Wednesday, 30 August 2017 15:46

Vanessa Autumn: 'All it takes is paying attention'

Written by  Kelly Brown
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Vanessa Autumn is a creator, curator and wrangler of the beauty of nature. Take a look at her website,, and you’ll find paintings, collage work, photography, word art and more — all featuring raw emotion and the power of the nature that surrounds us. We asked the self-taught artist about her approach to creation.

What did you enjoy making recently?

The series of wildflower paintings I did last winter felt good to complete. I built the frames for the wood panels myself and used two mediums (acrylic paint and citrasolv transferring) that I’d never used before outside of a little dabbling. I learned a lot about the native flora that grows in the area, which was important to me. These paintings are on display at Light Gallery on South Division right now and it feels good to step back and see them all on a wall together.

What’s your process like?

Patience is a big part of my process. I sit with my ideas, subject matter, supplies, for a long time. Ideas come from everywhere at any time. There are things I do that I’ve noticed get my creative energy moving more than others — cooking myself a meal from scratch, taking a hike through the woods, going on a bike ride — but sometimes I’ll be on the bus or folding laundry or doing something very mundane and something wild will sneak out of my brain. I like that I don’t have the process totally figured out yet. It forces me to pay attention.

Almost all the illustrations on your website are inspired by nature. Where did this interest come from?

I spend as much time as I possibly can outdoors. It’s hard to not find inspiration in nature when you slow down and pay attention. Noticing the contrasting colors of two wild flowers growing in a field together, or the way the trunk of a tree twists. The movement of grass in the wind or Lake Michigan when it’s in the dead of winter … all it takes is paying attention.

How did you develop a consistent style in your artwork and how is that evolving over time?

Being self-taught helps and hurts when it comes to developing your own style. A lot of what I’m learning comes from observing and critiquing other artists, finding what I like and what I don’t like, and then critiquing my own work that same way. It’s easy to slip into just emulating what others are making or jumping onto art trends, but the more I push myself to break away from that and just make what I want, and what feels good to make, my own style has started to shine through.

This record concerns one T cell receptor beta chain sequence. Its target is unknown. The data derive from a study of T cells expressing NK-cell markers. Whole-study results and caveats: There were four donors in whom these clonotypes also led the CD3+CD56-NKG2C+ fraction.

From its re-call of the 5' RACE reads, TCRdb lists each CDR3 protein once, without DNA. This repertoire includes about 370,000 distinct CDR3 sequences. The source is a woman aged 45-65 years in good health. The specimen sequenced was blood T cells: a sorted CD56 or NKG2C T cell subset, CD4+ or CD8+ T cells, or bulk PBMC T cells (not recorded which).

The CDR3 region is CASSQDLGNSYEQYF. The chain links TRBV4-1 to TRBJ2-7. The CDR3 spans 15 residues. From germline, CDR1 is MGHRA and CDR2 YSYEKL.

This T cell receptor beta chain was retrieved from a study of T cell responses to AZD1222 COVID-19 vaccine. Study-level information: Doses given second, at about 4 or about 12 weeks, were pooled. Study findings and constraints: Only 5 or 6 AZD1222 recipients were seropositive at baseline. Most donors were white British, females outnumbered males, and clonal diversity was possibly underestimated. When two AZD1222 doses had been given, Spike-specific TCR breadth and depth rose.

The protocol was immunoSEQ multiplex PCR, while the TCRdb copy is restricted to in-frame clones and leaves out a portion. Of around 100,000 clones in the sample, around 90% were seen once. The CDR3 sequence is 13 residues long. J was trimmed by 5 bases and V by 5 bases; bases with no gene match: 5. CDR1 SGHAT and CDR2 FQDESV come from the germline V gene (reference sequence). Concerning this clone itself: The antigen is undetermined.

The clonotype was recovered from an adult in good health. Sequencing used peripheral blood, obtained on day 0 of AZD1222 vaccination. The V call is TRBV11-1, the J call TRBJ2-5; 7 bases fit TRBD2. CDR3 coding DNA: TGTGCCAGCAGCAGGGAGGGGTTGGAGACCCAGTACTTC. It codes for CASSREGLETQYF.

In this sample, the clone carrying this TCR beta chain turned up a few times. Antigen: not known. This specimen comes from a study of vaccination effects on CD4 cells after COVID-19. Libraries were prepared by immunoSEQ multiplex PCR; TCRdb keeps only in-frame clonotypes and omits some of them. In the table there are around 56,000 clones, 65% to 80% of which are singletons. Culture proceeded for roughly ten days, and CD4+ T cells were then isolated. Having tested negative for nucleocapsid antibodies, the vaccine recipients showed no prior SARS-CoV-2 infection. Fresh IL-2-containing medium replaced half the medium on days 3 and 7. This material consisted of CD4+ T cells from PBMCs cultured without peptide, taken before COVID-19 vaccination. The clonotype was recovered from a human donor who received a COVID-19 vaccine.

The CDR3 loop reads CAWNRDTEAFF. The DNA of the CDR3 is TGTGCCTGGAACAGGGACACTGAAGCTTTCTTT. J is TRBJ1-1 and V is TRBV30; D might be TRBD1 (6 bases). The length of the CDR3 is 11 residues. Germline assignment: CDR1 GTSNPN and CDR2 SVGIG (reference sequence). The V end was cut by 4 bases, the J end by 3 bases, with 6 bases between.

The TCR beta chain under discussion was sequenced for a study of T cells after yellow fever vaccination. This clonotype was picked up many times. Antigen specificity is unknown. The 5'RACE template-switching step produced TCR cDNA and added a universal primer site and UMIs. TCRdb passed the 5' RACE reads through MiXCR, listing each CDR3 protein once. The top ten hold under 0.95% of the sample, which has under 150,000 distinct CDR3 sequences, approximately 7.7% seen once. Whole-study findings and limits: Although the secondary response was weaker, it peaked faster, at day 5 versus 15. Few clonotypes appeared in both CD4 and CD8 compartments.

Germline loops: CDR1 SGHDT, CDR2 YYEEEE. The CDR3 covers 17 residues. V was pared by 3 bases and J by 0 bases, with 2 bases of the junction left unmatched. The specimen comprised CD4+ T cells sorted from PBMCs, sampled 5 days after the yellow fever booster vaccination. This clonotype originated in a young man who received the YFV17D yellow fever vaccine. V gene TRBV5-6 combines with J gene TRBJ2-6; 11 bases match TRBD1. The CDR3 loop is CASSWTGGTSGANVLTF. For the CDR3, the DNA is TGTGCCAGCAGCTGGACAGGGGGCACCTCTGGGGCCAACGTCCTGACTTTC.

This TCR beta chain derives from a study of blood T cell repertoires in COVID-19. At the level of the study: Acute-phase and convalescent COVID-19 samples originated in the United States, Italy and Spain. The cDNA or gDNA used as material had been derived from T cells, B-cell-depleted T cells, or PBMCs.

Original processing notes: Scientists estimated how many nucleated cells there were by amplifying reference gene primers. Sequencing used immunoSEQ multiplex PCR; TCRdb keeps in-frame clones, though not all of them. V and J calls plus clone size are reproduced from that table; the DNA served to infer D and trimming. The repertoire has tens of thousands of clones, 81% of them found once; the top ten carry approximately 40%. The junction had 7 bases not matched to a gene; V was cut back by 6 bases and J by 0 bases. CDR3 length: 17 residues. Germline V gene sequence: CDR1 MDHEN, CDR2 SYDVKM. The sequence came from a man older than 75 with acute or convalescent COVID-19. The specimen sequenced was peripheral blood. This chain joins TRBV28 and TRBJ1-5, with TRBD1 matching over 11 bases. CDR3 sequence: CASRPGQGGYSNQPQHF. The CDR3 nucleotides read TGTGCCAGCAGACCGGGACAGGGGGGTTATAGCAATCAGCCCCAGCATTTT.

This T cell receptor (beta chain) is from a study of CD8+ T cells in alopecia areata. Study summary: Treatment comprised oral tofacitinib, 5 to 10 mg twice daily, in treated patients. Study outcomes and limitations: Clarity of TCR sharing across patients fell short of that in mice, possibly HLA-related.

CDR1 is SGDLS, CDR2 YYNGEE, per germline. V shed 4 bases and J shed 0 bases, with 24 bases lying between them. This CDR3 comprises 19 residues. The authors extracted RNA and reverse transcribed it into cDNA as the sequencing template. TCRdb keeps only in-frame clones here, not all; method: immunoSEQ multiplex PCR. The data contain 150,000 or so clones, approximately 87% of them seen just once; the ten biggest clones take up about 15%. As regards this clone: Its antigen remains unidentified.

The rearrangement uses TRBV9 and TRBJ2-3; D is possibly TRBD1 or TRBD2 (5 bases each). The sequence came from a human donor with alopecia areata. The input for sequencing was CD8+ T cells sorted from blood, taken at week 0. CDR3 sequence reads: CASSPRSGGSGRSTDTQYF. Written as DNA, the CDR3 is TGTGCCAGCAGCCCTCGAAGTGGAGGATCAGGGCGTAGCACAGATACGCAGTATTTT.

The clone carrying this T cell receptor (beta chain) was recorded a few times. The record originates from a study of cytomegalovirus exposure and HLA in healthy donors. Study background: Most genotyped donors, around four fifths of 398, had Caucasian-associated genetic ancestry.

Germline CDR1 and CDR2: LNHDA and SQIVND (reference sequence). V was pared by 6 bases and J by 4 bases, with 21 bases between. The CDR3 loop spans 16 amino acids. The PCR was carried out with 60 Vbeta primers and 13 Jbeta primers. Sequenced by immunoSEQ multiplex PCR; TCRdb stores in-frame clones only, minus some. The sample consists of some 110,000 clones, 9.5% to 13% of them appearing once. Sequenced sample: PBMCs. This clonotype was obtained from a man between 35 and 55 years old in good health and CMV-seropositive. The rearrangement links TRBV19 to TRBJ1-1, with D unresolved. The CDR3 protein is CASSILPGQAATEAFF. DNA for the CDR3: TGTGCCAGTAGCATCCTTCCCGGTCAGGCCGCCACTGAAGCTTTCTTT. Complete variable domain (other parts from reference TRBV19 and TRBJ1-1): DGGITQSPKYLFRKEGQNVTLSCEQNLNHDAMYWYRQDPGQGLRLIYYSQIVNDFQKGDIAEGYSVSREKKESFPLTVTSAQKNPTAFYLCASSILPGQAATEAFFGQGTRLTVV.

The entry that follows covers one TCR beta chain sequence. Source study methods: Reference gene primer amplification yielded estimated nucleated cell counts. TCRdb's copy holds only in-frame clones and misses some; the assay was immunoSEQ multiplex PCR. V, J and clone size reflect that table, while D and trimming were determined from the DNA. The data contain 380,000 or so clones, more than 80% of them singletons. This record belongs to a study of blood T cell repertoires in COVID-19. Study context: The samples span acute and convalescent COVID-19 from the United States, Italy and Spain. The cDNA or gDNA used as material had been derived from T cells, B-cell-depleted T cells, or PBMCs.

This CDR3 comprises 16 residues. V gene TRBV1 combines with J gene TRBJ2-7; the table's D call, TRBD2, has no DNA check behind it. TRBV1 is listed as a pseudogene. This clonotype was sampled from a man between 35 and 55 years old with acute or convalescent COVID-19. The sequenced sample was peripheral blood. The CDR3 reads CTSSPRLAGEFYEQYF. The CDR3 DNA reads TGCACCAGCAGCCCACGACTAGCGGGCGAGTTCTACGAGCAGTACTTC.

Aside from nature, what/who inspires you?

Lately, I’ve been wildly inspired by art made in public spaces. I love seeing people who are eager to break out of the ‘white cube.’ In life, I’m always keeping my brain occupied with podcasts while I work. On Being has been a go-to staple of mine for years now and listening to that every week feels like church for me. I’ve also been digging into the work of Robin Wall Kimmerer. She’s a Native American botanist and the way she talks about the natural world blows my mind.

Are you working on any large projects currently?

Yes! I’m putting plans together to make an illustrated guide to foraging basics. Also, I’m working with some members of the community to get some murals painted in the neighborhood.

How do you feel Grand Rapids treats its artists?

In Grand Rapids, a lot of people seem to be ga-ga about art for two weeks when ArtPrize takes over downtown, and then forget about it for the other 50 weeks of the year. It feels like everyone wants to run off to New York or Chicago to make big connections and be thrown in the middle of what’s hip and happening there. I understand the draw to that, but I feel really drawn to creatively investing in the place that has supported me for the last seven years. … I’d love to see businesses and individuals in the city learn how they can support artists (outside of ArtPrize).

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